September 5, 2018

Changes Coming to OCC Libraries Database Access on October 1

Many of the databases available through the OCC Library are provided statewide through the Library of Michigan's Michigan eLibrary (MeL). On October 1 a new statewide subscription cycle begins which will bring big changes to the databases available through the OCC Libraries. While OCC users will no longer have access to a number of databases provided through MeL, the new agreement will also bring in a large number of new databases.

The OCC Libraries are seeking to make arrangements to possibly continue some of the expiring resources, but here is a list of the databases provided by OCC through MeL that we expect to be discontinued on October 1.

Academic OneFile
Business Collection
Business Insights: Global
BusinessDescision
ChiltonLibrary.com
Criminal Justice Collection
Expanded Academic ASAP
Fine Arts and Music Collection
General OneFile
General Reference Center Gold
Health & Wellness Resource Center
Health Reference Center Academic
Heritage Quest
Informe Académico
InfoTrac Newsstand
LegalTrac
New York Times
Nursing Resource Center
Small Business Resource Center

See the MeL Database Crosswalk spreadsheet for more information on which of the new databases will replace the expiring databases.

See the full listing of all the new resources coming October 1.

We will provide more information as it becomes available. If you have any questions please contact your campus librarian or Jeff Zachwieja, Coordinator of Library Electronic Resources at jxzachwi@oaklandcc.edu or x3488.

Free Library Success Seminars for the Fall 2018 Semester

Free Library Success Seminars are available during the Fall 2018 Semester. These sessions cover a variety of topics related to library research. Ask your instructor about extra credit for attending any of these seminars. See the Library Instruction page for more information about future seminars at all OCC campuses.


Full Schedule at Orchard Ridge Campus Library Page

July 5, 2018

Bloom's Literature Database Now Available at OCC Libraries

The Bloom's Literature database is a comprehensive resource for the study of literature. Bloom's Literature includes thousands of critical essays and discussion questions, plus author biographies and character analyses, full-length poems, the full text of hundreds of reference books, full-length videos of classic plays and films, and more.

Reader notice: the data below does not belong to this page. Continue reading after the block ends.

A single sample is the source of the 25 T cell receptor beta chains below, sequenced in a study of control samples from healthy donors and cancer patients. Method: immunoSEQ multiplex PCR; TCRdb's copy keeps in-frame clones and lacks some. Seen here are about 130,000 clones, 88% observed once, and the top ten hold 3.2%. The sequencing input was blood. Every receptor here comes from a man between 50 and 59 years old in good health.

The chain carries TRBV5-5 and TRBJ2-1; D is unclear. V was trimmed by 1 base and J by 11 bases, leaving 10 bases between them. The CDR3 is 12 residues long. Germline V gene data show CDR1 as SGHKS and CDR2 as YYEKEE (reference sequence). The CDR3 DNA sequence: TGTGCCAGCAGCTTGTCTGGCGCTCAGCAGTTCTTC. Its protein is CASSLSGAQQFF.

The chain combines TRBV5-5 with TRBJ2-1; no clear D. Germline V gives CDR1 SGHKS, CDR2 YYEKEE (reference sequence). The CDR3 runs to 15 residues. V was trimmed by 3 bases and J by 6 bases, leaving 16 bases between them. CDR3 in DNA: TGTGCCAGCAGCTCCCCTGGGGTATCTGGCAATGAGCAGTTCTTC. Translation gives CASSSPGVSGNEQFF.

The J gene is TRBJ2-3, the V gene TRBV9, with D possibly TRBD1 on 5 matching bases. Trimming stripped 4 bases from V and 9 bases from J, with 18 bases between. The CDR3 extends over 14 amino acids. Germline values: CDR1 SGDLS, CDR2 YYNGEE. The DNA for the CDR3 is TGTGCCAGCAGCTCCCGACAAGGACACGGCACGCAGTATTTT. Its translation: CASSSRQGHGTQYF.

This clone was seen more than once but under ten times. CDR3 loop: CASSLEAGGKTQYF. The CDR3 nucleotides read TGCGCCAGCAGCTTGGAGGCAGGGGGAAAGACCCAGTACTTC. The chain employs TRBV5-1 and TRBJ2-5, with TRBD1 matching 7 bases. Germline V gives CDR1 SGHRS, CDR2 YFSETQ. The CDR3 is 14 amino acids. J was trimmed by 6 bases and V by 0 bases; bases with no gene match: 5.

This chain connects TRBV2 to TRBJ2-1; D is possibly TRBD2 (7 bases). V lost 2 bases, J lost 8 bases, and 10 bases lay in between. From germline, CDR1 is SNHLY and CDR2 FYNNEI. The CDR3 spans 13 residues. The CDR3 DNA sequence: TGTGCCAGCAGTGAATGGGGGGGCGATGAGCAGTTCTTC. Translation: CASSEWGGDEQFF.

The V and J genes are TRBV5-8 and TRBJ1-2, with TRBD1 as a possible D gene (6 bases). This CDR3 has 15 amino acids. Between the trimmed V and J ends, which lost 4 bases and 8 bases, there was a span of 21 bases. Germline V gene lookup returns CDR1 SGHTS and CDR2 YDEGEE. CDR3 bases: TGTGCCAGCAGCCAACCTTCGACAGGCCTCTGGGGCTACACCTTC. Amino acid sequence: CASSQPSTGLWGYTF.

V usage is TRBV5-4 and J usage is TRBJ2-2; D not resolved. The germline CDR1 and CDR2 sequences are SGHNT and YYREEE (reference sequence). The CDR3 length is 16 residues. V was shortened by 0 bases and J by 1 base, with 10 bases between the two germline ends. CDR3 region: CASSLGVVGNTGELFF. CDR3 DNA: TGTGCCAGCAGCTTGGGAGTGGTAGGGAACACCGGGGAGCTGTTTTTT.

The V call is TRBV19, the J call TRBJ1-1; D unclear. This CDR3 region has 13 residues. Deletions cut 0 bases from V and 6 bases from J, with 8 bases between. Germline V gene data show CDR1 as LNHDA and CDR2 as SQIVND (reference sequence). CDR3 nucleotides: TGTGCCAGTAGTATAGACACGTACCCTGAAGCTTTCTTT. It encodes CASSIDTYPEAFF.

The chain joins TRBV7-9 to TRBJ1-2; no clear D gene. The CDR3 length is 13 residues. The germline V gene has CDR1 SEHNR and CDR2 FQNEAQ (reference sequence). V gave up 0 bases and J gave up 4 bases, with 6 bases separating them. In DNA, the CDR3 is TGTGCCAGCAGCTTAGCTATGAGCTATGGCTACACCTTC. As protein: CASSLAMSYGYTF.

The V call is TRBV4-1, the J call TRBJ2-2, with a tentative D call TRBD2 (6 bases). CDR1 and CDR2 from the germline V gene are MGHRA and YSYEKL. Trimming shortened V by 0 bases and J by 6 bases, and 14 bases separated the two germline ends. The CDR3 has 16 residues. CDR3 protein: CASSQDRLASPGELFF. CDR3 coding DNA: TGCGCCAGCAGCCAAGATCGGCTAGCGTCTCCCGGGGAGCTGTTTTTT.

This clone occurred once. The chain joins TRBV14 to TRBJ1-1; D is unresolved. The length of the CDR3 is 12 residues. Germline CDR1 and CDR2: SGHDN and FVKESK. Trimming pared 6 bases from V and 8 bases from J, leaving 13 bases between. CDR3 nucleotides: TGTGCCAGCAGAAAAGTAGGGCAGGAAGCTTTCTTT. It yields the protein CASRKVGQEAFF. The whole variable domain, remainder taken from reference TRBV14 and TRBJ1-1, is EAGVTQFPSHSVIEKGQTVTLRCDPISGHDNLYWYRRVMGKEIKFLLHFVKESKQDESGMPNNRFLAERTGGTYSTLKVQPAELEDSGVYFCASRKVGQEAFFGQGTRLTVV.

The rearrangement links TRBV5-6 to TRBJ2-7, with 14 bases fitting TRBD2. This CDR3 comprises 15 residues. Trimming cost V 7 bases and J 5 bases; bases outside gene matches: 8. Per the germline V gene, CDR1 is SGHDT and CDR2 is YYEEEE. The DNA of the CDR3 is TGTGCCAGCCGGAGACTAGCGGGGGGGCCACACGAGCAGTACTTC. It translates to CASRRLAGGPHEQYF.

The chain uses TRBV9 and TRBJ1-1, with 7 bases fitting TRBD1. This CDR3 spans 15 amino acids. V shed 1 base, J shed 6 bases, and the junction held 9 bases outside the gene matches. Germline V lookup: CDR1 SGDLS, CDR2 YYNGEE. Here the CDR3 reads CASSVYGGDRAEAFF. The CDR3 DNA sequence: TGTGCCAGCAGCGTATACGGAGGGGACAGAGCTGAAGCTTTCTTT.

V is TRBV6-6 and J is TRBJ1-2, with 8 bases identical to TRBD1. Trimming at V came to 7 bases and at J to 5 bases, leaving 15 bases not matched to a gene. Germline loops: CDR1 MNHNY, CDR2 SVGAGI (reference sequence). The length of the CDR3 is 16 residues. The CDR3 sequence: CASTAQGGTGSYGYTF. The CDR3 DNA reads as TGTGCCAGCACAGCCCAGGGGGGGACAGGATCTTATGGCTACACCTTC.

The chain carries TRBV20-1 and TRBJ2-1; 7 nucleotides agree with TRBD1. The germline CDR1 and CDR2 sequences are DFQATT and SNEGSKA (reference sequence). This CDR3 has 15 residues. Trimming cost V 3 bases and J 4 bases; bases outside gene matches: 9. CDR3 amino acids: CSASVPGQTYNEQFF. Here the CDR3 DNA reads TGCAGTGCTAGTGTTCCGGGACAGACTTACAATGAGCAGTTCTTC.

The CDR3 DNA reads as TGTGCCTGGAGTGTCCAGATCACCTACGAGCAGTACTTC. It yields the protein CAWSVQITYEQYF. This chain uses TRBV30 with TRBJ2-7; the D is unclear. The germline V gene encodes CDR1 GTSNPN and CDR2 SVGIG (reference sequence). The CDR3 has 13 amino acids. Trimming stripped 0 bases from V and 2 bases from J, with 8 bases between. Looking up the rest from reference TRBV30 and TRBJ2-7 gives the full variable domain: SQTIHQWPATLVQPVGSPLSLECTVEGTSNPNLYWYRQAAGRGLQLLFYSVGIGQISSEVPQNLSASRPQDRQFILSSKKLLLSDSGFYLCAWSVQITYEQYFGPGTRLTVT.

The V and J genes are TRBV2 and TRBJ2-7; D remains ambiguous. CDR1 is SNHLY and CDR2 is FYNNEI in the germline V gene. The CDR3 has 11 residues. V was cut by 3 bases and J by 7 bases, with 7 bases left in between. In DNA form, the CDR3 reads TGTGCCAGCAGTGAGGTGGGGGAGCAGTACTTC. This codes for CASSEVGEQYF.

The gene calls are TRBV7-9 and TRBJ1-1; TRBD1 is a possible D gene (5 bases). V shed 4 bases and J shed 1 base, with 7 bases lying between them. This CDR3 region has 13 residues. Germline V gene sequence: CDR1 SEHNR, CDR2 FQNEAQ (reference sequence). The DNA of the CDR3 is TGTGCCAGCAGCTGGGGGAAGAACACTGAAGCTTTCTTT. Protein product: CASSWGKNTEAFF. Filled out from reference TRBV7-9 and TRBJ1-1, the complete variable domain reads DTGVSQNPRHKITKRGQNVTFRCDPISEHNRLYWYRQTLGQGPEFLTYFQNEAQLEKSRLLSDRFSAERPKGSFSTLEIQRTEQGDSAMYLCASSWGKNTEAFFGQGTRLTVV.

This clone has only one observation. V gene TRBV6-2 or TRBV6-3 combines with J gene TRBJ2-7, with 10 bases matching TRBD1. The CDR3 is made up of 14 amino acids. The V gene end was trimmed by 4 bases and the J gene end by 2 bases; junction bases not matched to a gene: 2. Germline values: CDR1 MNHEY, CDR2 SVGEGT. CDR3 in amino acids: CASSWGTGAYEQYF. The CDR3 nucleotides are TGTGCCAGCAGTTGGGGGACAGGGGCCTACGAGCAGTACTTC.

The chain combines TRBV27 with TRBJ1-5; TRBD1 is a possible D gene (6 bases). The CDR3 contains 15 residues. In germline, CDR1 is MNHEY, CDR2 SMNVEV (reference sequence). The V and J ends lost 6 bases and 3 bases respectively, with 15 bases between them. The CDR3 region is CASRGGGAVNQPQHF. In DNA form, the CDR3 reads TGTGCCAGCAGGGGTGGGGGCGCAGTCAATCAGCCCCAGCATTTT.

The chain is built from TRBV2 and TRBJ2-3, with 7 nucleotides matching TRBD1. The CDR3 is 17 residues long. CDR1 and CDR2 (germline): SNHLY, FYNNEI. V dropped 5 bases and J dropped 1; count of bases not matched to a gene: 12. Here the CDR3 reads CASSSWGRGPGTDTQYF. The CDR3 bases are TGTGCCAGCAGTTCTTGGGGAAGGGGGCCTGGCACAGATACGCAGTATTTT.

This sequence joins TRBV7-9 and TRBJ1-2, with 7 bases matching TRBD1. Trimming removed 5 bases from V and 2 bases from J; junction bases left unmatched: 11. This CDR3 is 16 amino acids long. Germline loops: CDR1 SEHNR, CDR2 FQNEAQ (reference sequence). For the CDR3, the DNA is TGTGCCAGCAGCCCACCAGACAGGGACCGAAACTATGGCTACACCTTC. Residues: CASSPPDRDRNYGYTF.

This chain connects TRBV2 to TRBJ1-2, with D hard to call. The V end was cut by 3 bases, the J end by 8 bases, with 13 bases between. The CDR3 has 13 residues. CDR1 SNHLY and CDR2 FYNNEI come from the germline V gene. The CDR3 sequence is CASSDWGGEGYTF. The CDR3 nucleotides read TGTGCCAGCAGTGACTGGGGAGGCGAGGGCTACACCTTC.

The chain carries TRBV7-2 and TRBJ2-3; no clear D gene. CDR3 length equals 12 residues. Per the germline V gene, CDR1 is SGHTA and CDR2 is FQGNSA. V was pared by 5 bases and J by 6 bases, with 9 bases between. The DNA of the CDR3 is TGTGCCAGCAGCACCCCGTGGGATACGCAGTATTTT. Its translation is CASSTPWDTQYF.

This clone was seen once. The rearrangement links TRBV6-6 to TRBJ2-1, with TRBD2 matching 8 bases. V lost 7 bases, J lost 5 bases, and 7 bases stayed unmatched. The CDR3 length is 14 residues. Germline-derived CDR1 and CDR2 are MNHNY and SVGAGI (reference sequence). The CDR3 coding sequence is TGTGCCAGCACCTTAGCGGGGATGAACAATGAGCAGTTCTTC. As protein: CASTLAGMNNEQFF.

Try Bloom's Literature now.

Find more resources like Bloom's Literature on the OCC Libraries American and English Literature Research Guide.


June 22, 2018

Make Your Summer Notable: Read a Library of Michigan 2018 Notable Book!

If you are looking for a good read this summer, check out the Library of Michigan's list of the 2018 Michigan Notable Books - 20 books highlighting Michigan people, places and events. These books encompass a number of genres and subjects including:


The OCC Libraries have the majority of the 20 Michigan Notable titles available for checkout in our collections. Search the Library Catalog to see if the title you are interested in is available. If the book you want is not available at OCC you can always try to request it through MeLCat and have it delivered to OCC or any other Michigan library where you are an authorized borrower.

To find out more about the program, visit the Library of Michigan Notable Books website.

May 7, 2018

Human Library Event at the Farmington Community Library, Saturday May 12

Have you ever wondered what it is like to be gay or transgender? What it is like to have lived with an addiction? What it is like to be Muslim?

The OCC Orchard Ridge & Highland Lakes Campus Diversity and Inclusion Committees, the Multicultural/Multiracial Community Council of Farmington Hills (MCMR) and the Farmington Community Library will host a Human Library on Saturday May 12, 2018 from 1pm-5pm at the Farmington Community Main Library.

The Human Library allows “readers” to checkout volunteer “books” who represent multiple areas of diversity. Human Books represent a cross section of society that have been stereotyped. “Books” are not asked to be experts, but instead asked to be themselves and tell their story in response to questions asked by the “Reader”. This event allows “Books” and “Readers” alike to meet people from other walks of life that they may not otherwise have the opportunity to meet. 

Started in Denmark in 2000, the Human Library helps break down barriers and end prejudice. The idea is simple: if you meet people from other walks of life, people different than yourself, they become real and no longer belong to a faceless group. Once people start talking and getting to know one another, it becomes harder to discriminate against others as we realize we are more similar than we are different. For more information, please go to www.humanlibrary.org.